- starting a conversation that invites more talk in the future (sometimes it can take a while for kids to warm up to the idea of talking about something troubling);
- listening more than talking (it’s the best way to find out what your kid thinks);
- answering truthfully without scaring them (keep your answers short and factual — “Yes, people did die” — so they’ll get real information from you without embellishment);
- paying attention to their follow-up questions (if they want more information, they’ll let you know — and if they don’t, don’t feel like you need to tell them more);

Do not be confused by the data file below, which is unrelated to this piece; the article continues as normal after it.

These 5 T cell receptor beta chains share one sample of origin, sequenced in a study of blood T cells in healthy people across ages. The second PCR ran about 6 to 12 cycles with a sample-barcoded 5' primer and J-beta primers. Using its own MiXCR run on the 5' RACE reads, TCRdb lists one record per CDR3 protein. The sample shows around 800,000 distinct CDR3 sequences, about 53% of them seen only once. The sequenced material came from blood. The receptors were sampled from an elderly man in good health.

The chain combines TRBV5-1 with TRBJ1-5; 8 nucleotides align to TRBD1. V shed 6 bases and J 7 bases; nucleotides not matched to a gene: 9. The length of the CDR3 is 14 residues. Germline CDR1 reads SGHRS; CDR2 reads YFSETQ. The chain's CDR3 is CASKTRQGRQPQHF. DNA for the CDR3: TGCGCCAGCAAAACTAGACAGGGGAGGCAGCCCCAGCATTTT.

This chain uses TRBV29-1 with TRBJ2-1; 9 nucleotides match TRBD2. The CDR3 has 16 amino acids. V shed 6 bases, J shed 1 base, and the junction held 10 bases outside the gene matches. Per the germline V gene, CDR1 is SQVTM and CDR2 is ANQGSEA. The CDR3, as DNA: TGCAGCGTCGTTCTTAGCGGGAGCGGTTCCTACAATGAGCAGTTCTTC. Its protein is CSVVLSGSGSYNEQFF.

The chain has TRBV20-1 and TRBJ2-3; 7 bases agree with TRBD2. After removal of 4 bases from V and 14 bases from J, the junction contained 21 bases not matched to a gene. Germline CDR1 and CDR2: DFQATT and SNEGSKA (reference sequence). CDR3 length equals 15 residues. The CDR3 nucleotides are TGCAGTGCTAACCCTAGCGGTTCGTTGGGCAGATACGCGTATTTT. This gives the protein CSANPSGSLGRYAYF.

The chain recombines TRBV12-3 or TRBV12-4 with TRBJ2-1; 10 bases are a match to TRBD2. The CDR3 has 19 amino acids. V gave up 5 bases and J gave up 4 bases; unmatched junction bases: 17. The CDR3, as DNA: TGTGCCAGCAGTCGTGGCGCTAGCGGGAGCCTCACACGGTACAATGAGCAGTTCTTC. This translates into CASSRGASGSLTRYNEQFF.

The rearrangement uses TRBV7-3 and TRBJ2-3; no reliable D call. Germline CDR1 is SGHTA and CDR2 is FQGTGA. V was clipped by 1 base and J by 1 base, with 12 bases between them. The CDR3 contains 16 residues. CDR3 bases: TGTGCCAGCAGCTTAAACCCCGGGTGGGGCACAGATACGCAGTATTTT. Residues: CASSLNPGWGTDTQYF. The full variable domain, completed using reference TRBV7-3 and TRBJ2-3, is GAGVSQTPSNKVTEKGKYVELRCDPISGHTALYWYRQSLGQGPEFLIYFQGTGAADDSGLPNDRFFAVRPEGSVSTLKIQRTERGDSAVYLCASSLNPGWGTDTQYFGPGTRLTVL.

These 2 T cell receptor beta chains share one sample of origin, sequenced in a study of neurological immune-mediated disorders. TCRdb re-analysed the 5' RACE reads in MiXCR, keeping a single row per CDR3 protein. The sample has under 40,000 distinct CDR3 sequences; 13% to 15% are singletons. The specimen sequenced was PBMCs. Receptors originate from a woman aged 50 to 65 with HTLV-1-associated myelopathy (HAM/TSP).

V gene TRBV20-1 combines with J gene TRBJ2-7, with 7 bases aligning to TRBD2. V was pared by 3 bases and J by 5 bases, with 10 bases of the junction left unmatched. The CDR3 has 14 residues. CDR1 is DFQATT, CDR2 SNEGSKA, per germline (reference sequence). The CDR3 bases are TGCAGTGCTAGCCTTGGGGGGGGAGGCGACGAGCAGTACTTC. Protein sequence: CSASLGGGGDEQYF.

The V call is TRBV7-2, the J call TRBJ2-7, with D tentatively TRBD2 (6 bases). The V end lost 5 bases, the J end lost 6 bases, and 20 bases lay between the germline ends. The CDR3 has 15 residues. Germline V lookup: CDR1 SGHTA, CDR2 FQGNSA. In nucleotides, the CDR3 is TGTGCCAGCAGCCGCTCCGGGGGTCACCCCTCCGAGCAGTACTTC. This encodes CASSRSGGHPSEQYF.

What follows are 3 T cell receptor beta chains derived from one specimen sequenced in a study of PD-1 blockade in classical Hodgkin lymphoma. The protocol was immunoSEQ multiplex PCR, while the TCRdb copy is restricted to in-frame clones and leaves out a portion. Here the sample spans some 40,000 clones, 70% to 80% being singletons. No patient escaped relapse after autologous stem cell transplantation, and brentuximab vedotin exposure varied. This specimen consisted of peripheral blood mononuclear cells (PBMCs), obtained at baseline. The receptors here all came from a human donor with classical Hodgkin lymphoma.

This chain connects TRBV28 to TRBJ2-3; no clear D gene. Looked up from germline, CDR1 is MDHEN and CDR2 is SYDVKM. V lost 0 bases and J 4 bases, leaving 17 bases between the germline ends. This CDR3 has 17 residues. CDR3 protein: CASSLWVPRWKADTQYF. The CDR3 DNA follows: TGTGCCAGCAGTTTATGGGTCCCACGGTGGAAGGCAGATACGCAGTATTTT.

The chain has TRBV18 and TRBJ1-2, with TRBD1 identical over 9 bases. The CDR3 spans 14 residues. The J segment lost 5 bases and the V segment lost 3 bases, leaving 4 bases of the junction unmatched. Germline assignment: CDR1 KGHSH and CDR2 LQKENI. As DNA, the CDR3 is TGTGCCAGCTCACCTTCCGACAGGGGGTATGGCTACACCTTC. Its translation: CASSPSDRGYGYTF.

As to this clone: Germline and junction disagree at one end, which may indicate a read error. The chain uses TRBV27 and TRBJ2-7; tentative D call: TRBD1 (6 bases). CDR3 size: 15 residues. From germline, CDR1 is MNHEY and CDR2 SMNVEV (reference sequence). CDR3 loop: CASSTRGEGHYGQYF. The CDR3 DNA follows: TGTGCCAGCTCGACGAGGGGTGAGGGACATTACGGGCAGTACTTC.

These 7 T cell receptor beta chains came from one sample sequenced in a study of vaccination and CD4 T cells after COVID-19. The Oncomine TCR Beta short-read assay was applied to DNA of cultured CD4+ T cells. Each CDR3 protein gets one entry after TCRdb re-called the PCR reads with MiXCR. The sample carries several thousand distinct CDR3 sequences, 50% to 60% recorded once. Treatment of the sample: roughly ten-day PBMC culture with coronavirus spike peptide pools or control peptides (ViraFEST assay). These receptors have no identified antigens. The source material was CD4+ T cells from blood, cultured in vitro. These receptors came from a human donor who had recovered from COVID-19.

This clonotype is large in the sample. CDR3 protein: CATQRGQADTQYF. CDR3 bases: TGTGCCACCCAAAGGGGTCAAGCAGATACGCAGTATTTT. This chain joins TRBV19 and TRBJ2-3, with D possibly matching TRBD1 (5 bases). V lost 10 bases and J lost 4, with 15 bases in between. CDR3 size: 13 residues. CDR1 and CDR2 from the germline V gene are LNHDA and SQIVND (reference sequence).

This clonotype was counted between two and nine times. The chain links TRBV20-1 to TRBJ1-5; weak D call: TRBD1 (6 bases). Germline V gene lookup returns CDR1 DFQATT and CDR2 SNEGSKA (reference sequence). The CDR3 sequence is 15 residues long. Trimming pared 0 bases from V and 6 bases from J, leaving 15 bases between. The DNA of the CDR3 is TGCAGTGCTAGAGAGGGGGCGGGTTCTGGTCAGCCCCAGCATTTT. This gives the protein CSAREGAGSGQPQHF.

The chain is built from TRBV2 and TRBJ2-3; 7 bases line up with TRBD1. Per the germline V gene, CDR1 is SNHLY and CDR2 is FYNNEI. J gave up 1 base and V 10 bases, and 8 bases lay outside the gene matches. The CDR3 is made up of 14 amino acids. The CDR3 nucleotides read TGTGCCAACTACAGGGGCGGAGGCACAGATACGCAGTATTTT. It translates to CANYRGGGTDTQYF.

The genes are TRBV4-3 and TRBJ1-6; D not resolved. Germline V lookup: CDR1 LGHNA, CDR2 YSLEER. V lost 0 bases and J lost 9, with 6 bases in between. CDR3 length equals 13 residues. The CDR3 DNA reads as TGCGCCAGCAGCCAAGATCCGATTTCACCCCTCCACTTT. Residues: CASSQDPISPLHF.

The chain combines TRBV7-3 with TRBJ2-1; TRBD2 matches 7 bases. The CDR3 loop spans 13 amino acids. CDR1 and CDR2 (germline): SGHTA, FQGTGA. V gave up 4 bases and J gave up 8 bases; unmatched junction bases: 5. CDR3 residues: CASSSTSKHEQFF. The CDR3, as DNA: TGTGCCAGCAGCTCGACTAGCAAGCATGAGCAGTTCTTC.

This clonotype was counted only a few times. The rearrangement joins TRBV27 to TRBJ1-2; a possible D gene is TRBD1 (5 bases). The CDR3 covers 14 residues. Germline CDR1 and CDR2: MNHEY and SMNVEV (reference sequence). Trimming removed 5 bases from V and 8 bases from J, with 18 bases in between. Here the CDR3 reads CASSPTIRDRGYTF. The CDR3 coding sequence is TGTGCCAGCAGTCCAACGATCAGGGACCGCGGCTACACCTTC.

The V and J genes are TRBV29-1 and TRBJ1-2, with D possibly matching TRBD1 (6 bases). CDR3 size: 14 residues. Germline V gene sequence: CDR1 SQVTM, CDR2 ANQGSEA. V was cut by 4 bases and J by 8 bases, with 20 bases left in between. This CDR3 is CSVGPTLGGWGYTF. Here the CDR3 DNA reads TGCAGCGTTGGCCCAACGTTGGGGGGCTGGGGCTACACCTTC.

- gearing your talks to your child’s age and personality (every kid is different).
But what about now? It’s a few days later, and we’ve all gone back to our everyday lives (except for the unfortunate families and friends of those who were killed, injured, or in that theater that night). Are there any things parents should keep in mind?
Well, the big thing is that those tips listed above for talking to your kids still hold and will so for a while. This story will be in the news for quite some time, especially as more details emerge ...
The unfortunate reality for all of us is that this shooting reminds us of our vulnerability. But we all make the decision to go back to living our lives (even if that is tempered by thinking about the tragedy). You are the best resource for your kid and their rock when they are scared or anxious.